A term that designates a disordered love of self, having as its object, therefore, one's own personal or private good without that good's being put, according to right reason, in subordination to the divine good. A somewhat equivalent term is egoism, which puts into relief the tendency to be habitually wrapped up in oneself and on that account to seek one's own advantage.
St. Augustine used strong language in describing the effect of man's penchant to love himself in this way: amor sui usque ad contemptum Dei facit civitatem Babylonis (Civ. 24.28). It is obvious, moreover, that in a general sense this dichotomy is always verified: man will be operating either for his own advantage (out of self-love, ultimately) or for the glory of God. Therefore, although spiritual writers have designated various remedies for it, such as mortification, humility, and obedience, the most direct antidote is charity itself, which effectively causes man to leave himself and, through Jesus, to be in God.
Gospel references to "loving one's own life" and the Pauline statement about charity's "not seeking its own advantage" are the basis for the spiritual tradition on this matter. Among the early ecclesiastical writers, however, self-love was most often treated with the monastic life in mind. For example, St. Basil wrote of self-love (filautàa) as an intention to be autonomous and independent of authority, an attitude directly opposed to the cenobitic life he advocated. In the same vein, St. John Climacus viewed obedience as the instrument whereby self-love is most effectively destroyed. St. Maximus the Confessor seems to have been the first writer to introduce the idea that self-love involves inordinate love for one's own body. In his mind, therefore, it is opposed to both charity and continence.
Among medieval writers, St. Bernard of Clairvaux was in the Basilian tradition and viewed self-love as the fruit of the drive to be autonomous [see Serm. in temp. Resurrection n. 3 (ML 183, 289)]. St. Thomas Aquinas appears to have been aware of the complexity of the tradition since he observed: "[S]elf-love, insofar as it designates the appetite for all things as ordered to oneself, is the common principle of all sins. Insofar, however, as a person in a peculiar fashion desires for himself carnal pleasures, self-love is said to be a daughter of lust" (Summa Theologiae 2a2ae, 153.5 ad 3; 1a2ae, 77.4; 84.2 ad 3;109.3; In II Sent. 42.2.1). Medieval mystics such as St. Catherine of Siena saw clearly that self-love prevents perfect union with God.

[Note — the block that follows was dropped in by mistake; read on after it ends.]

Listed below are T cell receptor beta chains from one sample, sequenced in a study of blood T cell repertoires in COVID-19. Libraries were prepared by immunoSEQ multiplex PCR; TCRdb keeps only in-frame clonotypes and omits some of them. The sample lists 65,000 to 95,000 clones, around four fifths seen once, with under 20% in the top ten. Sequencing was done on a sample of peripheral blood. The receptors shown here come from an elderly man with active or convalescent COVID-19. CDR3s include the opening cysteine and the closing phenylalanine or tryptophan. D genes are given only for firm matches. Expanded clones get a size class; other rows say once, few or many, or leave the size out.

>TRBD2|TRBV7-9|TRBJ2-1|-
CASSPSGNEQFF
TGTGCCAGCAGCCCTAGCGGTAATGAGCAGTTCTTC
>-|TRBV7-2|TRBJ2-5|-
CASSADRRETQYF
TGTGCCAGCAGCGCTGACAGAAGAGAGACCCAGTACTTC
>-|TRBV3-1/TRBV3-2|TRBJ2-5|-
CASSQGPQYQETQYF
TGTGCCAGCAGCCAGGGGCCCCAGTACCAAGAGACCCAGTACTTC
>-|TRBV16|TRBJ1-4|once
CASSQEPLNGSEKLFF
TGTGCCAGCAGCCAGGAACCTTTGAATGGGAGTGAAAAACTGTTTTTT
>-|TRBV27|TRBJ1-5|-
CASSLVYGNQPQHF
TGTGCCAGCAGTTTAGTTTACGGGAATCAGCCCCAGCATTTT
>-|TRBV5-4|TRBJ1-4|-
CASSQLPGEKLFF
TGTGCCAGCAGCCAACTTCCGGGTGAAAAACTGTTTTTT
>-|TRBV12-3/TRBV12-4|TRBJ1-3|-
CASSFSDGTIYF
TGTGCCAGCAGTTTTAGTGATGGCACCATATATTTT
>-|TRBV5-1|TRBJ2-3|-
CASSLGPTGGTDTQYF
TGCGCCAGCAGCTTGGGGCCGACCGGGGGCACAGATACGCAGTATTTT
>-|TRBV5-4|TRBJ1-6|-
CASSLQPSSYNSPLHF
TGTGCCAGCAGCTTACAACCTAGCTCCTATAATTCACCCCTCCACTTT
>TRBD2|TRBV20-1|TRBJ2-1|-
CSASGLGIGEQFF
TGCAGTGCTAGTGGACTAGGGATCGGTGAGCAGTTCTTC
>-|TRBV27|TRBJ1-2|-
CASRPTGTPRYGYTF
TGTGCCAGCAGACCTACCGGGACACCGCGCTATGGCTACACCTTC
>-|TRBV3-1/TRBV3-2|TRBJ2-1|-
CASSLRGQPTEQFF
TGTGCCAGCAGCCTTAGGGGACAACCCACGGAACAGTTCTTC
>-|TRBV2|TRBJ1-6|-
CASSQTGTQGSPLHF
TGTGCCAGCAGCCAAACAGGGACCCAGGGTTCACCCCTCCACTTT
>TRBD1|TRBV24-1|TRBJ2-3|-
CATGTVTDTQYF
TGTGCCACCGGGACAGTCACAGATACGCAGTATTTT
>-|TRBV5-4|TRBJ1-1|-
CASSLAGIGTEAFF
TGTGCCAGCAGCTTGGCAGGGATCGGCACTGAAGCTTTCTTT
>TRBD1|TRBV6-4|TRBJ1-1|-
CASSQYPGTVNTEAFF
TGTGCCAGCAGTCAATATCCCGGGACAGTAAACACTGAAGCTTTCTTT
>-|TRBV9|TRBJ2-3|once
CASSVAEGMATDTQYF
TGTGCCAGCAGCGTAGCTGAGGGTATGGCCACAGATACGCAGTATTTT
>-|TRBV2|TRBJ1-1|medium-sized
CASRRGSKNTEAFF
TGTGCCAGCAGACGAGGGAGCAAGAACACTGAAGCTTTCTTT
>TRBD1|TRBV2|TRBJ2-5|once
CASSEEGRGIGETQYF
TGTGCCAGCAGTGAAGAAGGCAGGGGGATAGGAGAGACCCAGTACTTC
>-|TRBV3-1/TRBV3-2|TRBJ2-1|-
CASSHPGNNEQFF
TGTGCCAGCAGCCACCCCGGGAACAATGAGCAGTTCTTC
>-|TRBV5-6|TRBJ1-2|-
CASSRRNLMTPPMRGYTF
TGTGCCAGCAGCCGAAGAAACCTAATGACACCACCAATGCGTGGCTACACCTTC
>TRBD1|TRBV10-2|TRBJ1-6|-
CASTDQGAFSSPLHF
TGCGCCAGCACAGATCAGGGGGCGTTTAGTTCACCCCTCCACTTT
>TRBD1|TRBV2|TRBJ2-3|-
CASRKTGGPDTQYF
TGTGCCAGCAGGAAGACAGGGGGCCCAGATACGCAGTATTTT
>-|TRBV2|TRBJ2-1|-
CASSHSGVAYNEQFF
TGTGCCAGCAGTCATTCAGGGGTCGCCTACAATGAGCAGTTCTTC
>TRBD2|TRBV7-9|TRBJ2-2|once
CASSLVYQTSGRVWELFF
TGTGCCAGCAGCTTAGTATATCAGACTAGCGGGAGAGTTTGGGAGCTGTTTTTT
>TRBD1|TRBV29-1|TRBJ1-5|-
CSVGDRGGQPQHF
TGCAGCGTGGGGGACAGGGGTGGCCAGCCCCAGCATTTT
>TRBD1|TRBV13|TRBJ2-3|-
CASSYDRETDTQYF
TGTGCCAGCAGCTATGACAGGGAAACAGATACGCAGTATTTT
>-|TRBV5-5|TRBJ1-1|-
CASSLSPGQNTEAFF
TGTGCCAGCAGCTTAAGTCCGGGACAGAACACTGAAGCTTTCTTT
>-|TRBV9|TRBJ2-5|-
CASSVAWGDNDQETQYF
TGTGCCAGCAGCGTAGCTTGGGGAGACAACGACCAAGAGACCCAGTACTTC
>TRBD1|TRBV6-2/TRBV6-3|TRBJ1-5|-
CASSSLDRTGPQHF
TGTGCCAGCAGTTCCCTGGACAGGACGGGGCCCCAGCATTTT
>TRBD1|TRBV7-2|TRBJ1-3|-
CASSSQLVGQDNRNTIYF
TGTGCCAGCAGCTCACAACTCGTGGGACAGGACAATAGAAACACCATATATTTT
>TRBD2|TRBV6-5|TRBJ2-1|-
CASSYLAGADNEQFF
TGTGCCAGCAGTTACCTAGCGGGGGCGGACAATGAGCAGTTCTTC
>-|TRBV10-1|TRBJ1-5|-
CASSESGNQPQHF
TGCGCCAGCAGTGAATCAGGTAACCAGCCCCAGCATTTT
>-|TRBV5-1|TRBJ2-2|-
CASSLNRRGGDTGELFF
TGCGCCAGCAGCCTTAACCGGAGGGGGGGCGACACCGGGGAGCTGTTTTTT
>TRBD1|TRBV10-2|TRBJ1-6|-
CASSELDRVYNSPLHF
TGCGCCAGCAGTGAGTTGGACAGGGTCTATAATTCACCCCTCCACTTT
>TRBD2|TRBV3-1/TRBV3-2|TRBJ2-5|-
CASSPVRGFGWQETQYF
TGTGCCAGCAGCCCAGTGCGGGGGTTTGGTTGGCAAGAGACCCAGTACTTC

Among the spiritual writers of modern times a distinction can be made between those in whom a trace of optimism is manifest (e.g., St. Francis de Sales) and those whose view of the matter is quite dismal. The bishop of Geneva pointed out that there exists a legitimate love of self, which, however, tends quite con-naturally (i.e., according to man's present condition) to get out of hand. St. Vincent de Paul also expressed himself in this way. Among the writers of the Bérullian school of spirituality, however, such observations are not to be found; and the absolute opposition between love of God and love of self (obviously in the pejorative sense) is emphasized almost exclusively. Writers of the Ignatian school, moreover, make much of the practice of abandonment to divine providence; and one may view this as a sort of first sketch of St. Thérèse of Lisieux's resolution of the problem of self-love in the present age. For her the solution consisted in a moment-by-moment lending of one's will to God as an instrument of His mercy.
Finally, it must be observed that the problem of self-love entered into the controversies surrounding the errors of the Jansenists and the quietists. The Jansenists tended to be altogether despairing of the possibility of man's overcoming self-love in any effective way, while the quietists looked upon the pure love of God as something quite normal, without the exercise of that cooperation with the grace of God demanded by St. Thérèse.
Bibliography: r. daeschler, Dictionnaire de spiritualité ascétique et mystique. Doctrine et histoire, ed., m. viller et al. (Paris 1932) 1:533–544. c. antoine, Dictionnaire de théologie catholique, ed. a. vacant, 15 v. (Paris 1903–50; Tables générales 1951–) 4.2:2224–30.
[m. b. schepers]